Friday, January 18, 2013
Trying And Failing To Sell The "Cable TV Isn't Ripping Off Non-Sports Consumers" Myth
Here is where the LA Times and the others go very wrong – they reason that $30 of the $40 charged is due to sports so each person is paying $7.50 for football ($7.50*4=$30) and $2.50 for Top Chef ($2.50*4=$10) and, therefore, the Top Chef viewer is being ripped off because 3/4 of their bill is going to support programming they never watch!Yet this does not change the underlying truth that the bill is still what it is! More of a sports fan's bill goes toward the things they prefer to watch, while less of someone who likes "Top Chef", say. The LAT article can be found here:
Conceptually it’s much clearer to say that each person is being charged $10 for the programming that they most want to watch.
So far, people seem willing to pay. But the escalating costs are triggering worries that, at some point, consumers will begin ditching their cable and satellite subscriptions.As much as Taberrok might like to elide this, he can't ignore what's happening in San Diego with the Padres, which is a precursor to the whole house of cards falling down.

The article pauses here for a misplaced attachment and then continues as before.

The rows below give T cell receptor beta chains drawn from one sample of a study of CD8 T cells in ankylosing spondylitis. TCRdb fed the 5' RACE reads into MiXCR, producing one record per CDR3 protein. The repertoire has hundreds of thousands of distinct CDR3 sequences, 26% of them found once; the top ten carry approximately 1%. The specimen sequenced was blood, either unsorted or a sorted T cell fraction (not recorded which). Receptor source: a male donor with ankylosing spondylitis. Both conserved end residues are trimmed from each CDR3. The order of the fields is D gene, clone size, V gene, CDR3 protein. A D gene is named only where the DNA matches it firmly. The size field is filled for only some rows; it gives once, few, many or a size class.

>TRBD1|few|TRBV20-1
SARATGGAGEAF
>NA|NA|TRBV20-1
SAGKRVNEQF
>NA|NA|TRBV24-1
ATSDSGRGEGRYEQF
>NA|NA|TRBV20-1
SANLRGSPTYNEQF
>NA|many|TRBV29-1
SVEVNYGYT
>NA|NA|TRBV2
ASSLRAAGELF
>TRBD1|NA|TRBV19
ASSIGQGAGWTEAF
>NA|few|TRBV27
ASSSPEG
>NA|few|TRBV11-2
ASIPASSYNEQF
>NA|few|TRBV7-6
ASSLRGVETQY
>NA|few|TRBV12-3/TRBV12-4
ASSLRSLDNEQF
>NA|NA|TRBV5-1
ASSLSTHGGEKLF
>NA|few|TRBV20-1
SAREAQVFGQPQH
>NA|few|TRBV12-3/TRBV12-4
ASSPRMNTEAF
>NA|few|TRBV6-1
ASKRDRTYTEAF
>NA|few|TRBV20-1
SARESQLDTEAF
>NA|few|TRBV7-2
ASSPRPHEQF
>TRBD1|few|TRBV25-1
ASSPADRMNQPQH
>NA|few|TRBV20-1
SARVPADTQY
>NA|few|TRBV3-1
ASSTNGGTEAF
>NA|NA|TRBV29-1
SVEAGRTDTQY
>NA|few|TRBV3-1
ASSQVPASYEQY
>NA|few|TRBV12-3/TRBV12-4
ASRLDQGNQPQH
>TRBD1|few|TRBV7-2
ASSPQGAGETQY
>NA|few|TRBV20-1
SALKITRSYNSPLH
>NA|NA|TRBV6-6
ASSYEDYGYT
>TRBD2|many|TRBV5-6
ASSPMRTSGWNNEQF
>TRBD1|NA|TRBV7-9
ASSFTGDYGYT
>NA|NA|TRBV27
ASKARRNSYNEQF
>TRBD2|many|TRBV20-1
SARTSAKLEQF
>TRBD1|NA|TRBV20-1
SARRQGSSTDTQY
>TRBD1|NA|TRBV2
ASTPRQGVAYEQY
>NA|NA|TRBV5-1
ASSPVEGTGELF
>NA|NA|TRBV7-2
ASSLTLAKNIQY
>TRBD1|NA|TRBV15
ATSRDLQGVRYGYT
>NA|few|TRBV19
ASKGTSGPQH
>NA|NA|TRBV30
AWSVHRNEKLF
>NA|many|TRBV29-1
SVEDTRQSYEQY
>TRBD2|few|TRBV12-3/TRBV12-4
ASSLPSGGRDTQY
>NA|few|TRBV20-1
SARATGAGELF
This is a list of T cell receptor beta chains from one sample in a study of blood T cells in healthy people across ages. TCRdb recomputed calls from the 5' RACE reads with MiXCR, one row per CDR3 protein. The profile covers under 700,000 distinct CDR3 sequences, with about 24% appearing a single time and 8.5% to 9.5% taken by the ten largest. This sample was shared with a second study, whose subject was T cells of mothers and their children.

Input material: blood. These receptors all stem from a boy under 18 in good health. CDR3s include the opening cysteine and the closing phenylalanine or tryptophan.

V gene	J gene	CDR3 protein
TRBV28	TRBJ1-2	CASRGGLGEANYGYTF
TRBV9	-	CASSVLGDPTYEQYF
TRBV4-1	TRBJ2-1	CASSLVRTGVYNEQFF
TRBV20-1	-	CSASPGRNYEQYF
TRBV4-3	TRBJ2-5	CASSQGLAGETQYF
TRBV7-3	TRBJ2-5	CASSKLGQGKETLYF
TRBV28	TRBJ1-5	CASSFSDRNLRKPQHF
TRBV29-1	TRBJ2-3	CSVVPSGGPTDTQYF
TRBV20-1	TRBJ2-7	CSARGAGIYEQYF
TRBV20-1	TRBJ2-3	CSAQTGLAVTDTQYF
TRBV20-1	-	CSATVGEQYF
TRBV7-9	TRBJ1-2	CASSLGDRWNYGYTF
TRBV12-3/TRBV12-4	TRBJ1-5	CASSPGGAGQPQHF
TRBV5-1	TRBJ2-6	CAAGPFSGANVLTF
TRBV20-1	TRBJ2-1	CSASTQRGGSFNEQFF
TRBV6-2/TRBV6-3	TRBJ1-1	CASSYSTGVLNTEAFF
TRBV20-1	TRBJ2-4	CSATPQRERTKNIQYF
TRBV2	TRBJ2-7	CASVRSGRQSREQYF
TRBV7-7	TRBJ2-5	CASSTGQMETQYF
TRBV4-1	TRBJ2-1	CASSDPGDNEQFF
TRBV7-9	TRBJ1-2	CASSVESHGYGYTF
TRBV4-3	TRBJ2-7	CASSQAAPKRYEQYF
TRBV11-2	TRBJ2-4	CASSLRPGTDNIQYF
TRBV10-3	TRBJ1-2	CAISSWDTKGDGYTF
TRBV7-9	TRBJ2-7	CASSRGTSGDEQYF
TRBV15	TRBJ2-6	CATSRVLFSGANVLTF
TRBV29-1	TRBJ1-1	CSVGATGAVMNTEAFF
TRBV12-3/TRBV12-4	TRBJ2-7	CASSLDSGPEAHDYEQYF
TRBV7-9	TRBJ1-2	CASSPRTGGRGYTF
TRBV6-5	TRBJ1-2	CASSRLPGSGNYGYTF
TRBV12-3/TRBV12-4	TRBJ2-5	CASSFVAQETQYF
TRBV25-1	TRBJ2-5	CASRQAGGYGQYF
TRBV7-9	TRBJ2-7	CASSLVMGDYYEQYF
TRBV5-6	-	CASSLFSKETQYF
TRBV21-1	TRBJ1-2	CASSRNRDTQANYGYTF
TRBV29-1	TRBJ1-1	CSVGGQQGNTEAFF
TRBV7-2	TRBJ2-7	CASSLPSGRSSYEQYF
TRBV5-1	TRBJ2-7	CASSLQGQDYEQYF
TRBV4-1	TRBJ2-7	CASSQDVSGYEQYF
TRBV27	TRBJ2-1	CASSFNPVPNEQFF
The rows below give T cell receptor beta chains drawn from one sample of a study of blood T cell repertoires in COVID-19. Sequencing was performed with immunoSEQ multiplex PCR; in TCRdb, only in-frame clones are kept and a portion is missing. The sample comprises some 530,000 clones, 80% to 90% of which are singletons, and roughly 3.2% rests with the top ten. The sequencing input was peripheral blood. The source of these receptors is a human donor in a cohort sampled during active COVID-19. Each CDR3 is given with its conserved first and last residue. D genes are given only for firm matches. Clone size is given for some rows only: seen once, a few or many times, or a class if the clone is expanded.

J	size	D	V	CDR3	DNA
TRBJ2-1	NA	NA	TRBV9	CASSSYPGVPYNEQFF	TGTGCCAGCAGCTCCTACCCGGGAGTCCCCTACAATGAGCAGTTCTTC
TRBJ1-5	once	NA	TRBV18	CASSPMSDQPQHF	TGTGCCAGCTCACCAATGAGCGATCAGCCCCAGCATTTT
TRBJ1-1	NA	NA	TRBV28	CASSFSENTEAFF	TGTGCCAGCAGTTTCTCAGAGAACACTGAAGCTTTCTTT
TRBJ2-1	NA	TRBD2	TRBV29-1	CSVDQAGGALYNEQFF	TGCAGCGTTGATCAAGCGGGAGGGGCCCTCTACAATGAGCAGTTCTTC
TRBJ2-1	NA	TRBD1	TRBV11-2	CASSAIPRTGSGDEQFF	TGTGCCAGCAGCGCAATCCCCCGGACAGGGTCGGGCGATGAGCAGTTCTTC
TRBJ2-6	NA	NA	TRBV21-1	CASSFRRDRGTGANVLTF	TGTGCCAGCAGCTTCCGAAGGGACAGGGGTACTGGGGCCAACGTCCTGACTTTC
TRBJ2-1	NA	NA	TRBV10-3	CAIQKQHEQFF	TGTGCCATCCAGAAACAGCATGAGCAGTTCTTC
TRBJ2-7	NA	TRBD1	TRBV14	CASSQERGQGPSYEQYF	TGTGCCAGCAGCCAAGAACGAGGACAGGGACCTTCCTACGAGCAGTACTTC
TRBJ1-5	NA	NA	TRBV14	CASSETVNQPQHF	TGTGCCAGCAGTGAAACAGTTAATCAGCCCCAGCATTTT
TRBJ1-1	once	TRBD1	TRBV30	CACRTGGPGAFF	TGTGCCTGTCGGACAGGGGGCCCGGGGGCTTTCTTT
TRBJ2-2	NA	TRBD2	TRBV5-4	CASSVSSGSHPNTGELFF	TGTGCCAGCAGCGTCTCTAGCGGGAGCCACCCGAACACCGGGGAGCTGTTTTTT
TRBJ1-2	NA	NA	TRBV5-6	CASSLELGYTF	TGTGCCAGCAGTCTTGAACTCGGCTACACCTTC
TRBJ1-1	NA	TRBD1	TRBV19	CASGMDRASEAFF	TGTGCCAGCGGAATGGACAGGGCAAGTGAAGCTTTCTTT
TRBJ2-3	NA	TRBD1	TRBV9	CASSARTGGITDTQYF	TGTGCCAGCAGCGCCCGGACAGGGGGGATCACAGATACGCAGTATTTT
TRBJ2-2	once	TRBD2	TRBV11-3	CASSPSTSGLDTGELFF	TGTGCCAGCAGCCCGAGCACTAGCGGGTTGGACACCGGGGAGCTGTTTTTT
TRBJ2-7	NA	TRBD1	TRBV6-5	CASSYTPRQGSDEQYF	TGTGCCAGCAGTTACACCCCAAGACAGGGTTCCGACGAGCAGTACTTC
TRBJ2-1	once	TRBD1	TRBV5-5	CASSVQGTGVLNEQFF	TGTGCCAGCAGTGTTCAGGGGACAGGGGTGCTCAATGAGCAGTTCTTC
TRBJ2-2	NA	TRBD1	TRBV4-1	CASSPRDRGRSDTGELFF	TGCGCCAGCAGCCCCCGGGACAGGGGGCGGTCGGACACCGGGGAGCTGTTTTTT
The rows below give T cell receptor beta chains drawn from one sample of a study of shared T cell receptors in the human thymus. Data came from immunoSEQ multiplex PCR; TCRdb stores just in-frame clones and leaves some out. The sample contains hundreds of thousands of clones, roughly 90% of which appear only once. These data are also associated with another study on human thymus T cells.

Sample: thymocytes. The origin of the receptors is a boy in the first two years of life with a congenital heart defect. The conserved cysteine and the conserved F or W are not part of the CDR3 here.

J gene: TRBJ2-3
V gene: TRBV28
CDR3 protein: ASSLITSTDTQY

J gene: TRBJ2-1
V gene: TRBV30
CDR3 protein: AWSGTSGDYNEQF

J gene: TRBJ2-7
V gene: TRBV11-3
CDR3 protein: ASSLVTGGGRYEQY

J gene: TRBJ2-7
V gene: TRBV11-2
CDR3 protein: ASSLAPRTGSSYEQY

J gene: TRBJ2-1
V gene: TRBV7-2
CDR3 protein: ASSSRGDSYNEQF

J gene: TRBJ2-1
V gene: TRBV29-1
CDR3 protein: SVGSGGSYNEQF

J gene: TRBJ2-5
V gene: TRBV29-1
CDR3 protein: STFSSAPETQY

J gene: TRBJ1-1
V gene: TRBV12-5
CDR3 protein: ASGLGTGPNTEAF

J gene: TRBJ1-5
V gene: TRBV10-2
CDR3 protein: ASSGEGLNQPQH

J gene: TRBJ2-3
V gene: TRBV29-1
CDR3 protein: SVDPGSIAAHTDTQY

"We've got runaway sports rights, runaway sports salaries and what is essentially a high tax on a lot of households that don't have a lot of interest in sports," said John Malone, the cable industry pioneer and chairman of Liberty Media. "The consumer is really getting squeezed, as is the cable operator."
A key concern is that the higher bills driven by sports are being shouldered by subscribers whether they watch sports or not. National and local sports networks typically require cable and satellite companies to make their channels available to all customers.
"I pay $98 a month for cable and half of that is for sports?" said Vincent Castellanos, 51, a fashion stylist who lives in Los Feliz. "I've never once gone to a single sports channel. I wasn't even aware I was paying for it. I want my money back. Who do I call?"